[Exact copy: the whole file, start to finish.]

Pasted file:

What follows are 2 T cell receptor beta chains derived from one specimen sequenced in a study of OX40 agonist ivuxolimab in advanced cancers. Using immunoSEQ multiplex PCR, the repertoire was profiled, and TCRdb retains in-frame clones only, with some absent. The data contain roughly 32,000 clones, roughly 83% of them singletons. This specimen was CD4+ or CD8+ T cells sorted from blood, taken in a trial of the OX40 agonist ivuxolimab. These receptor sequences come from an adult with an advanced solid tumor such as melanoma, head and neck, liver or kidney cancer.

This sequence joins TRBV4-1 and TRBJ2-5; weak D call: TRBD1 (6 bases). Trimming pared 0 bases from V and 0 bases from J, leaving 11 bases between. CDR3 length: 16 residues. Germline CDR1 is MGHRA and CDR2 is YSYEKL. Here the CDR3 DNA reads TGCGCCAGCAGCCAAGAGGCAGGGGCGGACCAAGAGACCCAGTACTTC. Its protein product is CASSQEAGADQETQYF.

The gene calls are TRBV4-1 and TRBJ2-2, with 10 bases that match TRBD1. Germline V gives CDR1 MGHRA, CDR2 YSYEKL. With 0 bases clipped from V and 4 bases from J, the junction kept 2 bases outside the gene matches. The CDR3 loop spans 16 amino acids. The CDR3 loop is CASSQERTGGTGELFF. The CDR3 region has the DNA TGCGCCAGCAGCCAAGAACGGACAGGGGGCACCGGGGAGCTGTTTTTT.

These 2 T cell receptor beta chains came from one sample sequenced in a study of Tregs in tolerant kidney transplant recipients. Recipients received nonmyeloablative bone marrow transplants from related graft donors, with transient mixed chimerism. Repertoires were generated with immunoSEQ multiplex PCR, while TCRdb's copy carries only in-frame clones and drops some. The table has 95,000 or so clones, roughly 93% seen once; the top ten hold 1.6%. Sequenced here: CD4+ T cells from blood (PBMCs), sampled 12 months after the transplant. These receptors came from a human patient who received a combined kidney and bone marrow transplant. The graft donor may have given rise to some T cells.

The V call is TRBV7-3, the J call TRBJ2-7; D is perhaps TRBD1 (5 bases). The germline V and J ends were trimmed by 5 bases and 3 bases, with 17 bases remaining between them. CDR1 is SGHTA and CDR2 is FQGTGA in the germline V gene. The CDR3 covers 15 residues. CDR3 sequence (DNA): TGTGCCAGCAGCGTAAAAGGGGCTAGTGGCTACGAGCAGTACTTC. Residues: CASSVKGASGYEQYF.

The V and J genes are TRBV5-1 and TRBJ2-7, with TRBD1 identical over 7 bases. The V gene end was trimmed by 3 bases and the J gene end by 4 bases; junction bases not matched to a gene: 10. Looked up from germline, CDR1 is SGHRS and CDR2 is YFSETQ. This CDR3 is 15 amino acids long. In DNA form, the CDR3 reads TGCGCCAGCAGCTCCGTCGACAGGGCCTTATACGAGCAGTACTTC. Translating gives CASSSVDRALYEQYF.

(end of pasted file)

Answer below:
What follows are 2 T cell receptor beta chains derived from one specimen sequenced in a study of OX40 agonist ivuxolimab in advanced cancers. Using immunoSEQ multiplex PCR, the repertoire was profiled, and TCRdb retains in-frame clones only, with some absent. The data contain roughly 32,000 clones, roughly 83% of them singletons. This specimen was CD4+ or CD8+ T cells sorted from blood, taken in a trial of the OX40 agonist ivuxolimab. These receptor sequences come from an adult with an advanced solid tumor such as melanoma, head and neck, liver or kidney cancer.

This sequence joins TRBV4-1 and TRBJ2-5; weak D call: TRBD1 (6 bases). Trimming pared 0 bases from V and 0 bases from J, leaving 11 bases between. CDR3 length: 16 residues. Germline CDR1 is MGHRA and CDR2 is YSYEKL. Here the CDR3 DNA reads TGCGCCAGCAGCCAAGAGGCAGGGGCGGACCAAGAGACCCAGTACTTC. Its protein product is CASSQEAGADQETQYF.

The gene calls are TRBV4-1 and TRBJ2-2, with 10 bases that match TRBD1. Germline V gives CDR1 MGHRA, CDR2 YSYEKL. With 0 bases clipped from V and 4 bases from J, the junction kept 2 bases outside the gene matches. The CDR3 loop spans 16 amino acids. The CDR3 loop is CASSQERTGGTGELFF. The CDR3 region has the DNA TGCGCCAGCAGCCAAGAACGGACAGGGGGCACCGGGGAGCTGTTTTTT.

These 2 T cell receptor beta chains came from one sample sequenced in a study of Tregs in tolerant kidney transplant recipients. Recipients received nonmyeloablative bone marrow transplants from related graft donors, with transient mixed chimerism. Repertoires were generated with immunoSEQ multiplex PCR, while TCRdb's copy carries only in-frame clones and drops some. The table has 95,000 or so clones, roughly 93% seen once; the top ten hold 1.6%. Sequenced here: CD4+ T cells from blood (PBMCs), sampled 12 months after the transplant. These receptors came from a human patient who received a combined kidney and bone marrow transplant. The graft donor may have given rise to some T cells.

The V call is TRBV7-3, the J call TRBJ2-7; D is perhaps TRBD1 (5 bases). The germline V and J ends were trimmed by 5 bases and 3 bases, with 17 bases remaining between them. CDR1 is SGHTA and CDR2 is FQGTGA in the germline V gene. The CDR3 covers 15 residues. CDR3 sequence (DNA): TGTGCCAGCAGCGTAAAAGGGGCTAGTGGCTACGAGCAGTACTTC. Residues: CASSVKGASGYEQYF.

The V and J genes are TRBV5-1 and TRBJ2-7, with TRBD1 identical over 7 bases. The V gene end was trimmed by 3 bases and the J gene end by 4 bases; junction bases not matched to a gene: 10. Looked up from germline, CDR1 is SGHRS and CDR2 is YFSETQ. This CDR3 is 15 amino acids long. In DNA form, the CDR3 reads TGCGCCAGCAGCTCCGTCGACAGGGCCTTATACGAGCAGTACTTC. Translating gives CASSSVDRALYEQYF.